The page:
Is College Really Worth It? Study Says Yes But the Truth Is a Little More Complicated

University tuitions are growing every year, but is going to college really worth the expense? A new study from the Federal Reserve Bank of San Francisco seems to say yes. According to their estimates, the average college grad earns $800,000 more over a lifetime than the average high school grad. Assuming a student pays about $20,000 or less per year in tuition, they should expect to recoup that investment by the age of 38. And even you're at a dreaded private institution, shelling out $50,000 per year (or even more), it's theoretically worth it in the long run.

Of course, it would be too simplistic to say that college is worth it in all cases, though. The Federal Reserve Bank study looks at the average college grad versus the average high school grad. For one thing, there are notable outliers, like Steve Jobs who became a billionaire without ever going to college, or people who go to college and wind up destitute anyway (file that under "my nightmares").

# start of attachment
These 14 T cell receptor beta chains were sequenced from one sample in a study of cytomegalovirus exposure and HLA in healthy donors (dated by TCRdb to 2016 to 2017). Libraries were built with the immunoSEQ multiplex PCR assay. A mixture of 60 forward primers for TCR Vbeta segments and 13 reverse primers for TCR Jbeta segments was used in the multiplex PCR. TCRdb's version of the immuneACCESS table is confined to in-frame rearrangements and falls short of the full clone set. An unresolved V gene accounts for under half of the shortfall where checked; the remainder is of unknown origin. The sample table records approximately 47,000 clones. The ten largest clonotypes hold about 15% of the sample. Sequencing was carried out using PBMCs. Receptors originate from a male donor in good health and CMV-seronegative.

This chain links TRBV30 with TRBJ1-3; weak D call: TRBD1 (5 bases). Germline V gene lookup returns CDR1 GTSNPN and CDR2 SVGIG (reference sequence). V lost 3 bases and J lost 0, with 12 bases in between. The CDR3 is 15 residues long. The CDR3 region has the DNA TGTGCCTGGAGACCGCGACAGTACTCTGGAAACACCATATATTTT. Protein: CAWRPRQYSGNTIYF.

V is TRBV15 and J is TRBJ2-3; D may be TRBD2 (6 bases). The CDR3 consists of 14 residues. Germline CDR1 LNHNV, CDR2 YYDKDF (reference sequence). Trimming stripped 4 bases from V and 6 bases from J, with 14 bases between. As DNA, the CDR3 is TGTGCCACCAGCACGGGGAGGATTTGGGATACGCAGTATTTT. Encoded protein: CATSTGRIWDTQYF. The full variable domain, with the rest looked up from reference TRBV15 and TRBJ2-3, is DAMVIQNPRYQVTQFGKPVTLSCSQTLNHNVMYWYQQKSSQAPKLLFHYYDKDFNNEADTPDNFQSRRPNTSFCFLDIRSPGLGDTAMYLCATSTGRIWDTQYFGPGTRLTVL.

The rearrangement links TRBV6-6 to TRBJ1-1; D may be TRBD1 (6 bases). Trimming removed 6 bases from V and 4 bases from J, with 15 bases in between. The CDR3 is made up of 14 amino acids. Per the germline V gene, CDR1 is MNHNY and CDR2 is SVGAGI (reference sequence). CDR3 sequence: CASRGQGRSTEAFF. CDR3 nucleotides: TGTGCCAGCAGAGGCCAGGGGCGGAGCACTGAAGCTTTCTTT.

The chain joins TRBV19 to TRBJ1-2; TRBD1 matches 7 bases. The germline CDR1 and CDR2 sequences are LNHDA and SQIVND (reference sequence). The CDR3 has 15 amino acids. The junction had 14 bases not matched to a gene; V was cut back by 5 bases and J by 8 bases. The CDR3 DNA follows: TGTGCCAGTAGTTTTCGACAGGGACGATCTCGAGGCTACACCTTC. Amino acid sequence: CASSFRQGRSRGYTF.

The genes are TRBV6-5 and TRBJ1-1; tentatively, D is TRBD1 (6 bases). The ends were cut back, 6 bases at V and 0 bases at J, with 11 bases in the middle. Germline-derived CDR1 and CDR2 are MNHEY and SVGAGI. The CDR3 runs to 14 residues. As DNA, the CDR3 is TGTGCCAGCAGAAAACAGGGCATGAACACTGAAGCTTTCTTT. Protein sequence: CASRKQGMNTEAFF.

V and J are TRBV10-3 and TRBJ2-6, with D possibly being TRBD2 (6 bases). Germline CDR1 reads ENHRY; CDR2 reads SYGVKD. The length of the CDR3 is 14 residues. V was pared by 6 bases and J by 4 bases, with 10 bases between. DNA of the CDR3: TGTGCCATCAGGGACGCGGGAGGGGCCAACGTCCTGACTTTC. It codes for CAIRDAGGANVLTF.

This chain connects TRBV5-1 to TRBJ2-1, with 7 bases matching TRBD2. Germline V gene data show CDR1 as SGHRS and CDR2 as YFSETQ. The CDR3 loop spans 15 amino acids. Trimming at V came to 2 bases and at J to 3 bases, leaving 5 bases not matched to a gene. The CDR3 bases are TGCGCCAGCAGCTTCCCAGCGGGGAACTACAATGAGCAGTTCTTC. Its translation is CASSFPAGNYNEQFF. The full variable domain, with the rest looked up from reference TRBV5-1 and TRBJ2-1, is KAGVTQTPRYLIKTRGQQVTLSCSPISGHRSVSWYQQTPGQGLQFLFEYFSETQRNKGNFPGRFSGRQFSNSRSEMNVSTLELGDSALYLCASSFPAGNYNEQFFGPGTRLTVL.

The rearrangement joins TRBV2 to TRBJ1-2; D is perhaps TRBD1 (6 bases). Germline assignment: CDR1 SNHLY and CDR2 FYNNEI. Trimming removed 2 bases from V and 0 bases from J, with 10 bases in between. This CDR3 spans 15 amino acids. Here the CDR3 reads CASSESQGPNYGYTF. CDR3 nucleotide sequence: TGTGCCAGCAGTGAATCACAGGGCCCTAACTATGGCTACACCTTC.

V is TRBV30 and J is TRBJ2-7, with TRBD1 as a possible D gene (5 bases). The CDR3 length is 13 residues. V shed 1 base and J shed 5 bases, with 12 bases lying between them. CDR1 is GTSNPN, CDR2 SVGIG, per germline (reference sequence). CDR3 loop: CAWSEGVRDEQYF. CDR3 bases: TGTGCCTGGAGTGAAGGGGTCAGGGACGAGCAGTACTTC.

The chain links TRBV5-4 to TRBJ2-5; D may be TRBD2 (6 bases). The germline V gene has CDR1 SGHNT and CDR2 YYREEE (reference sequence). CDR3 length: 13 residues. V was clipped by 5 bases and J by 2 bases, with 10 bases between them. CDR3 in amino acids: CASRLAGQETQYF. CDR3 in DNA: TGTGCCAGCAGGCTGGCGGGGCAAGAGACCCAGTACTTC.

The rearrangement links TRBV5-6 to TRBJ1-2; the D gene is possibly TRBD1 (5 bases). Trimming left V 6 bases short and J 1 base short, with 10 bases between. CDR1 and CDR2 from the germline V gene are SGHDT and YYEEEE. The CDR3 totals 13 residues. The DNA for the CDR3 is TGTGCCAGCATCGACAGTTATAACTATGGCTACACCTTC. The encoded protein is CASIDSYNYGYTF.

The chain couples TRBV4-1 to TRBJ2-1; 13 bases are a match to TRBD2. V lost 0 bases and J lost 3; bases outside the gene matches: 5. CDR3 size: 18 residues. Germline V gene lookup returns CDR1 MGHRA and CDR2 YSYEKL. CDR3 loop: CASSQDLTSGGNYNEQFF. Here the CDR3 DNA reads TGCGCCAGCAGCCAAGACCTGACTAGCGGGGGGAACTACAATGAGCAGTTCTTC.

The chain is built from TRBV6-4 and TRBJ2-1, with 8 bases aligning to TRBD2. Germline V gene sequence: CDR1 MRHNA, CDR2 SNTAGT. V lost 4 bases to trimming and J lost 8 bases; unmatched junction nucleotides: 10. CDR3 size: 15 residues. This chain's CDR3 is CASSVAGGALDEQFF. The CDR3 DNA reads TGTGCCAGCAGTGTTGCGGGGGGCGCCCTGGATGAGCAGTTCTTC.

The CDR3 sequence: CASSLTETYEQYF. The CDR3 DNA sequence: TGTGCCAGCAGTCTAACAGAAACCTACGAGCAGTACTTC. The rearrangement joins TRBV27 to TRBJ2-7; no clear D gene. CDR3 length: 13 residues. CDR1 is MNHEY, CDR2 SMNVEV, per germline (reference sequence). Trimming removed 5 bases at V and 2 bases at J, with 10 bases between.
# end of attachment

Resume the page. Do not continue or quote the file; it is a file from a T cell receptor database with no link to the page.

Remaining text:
But even more importantly, looking at the "average" college grad means not considering how things like what someone majored in or what school they attended figure in. Some schools offer so little pay off that students would be better off not going at all, financially speaking. And it's not a secret that some majors are more lucrative than others. If you're going into business or science, you've likely got a financial leg up over most people going into humanities fields.

Still, for the average college student it seems that college is financially worth it — which is encouraging for those of us wondering if our education will ever pay for itself. Still, this doesn't really negate the fact that college tuition costs are getting out of control in this country. While other countries provide quality state-sponsored education for little money — often limiting how high tuition can legally be — the United States continues to see tuition rise each year to ever more ridiculous heights. Some schools now charge their students $60,000 a year. Meanwhile, in the UK being charged 9,000 pounds (about $15,000) seems noteworthy.

So, if you're facing down impending graduation and a lackluster job market, wondering if your education was really worth it, know that it probably will be in the long run. But that doesn't mean your tuition wasn't unreasonable — or that your education will make you happy; that one you have to figure out on your own.